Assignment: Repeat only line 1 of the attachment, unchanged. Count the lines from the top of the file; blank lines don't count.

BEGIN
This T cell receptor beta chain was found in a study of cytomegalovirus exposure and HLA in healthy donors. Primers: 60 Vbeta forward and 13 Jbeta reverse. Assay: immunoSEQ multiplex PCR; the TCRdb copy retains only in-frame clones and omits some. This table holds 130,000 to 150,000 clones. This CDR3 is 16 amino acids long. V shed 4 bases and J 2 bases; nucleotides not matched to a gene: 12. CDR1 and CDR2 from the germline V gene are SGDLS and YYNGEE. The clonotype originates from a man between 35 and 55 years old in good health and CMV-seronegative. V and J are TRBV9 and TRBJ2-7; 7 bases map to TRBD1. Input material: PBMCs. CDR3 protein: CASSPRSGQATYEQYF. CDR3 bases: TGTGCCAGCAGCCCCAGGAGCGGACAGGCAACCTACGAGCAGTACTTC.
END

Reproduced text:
This T cell receptor beta chain was found in a study of cytomegalovirus exposure and HLA in healthy donors. Primers: 60 Vbeta forward and 13 Jbeta reverse. Assay: immunoSEQ multiplex PCR; the TCRdb copy retains only in-frame clones and omits some. This table holds 130,000 to 150,000 clones. This CDR3 is 16 amino acids long. V shed 4 bases and J 2 bases; nucleotides not matched to a gene: 12. CDR1 and CDR2 from the germline V gene are SGDLS and YYNGEE. The clonotype originates from a man between 35 and 55 years old in good health and CMV-seronegative. V and J are TRBV9 and TRBJ2-7; 7 bases map to TRBD1. Input material: PBMCs. CDR3 protein: CASSPRSGQATYEQYF. CDR3 bases: TGTGCCAGCAGCCCCAGGAGCGGACAGGCAACCTACGAGCAGTACTTC.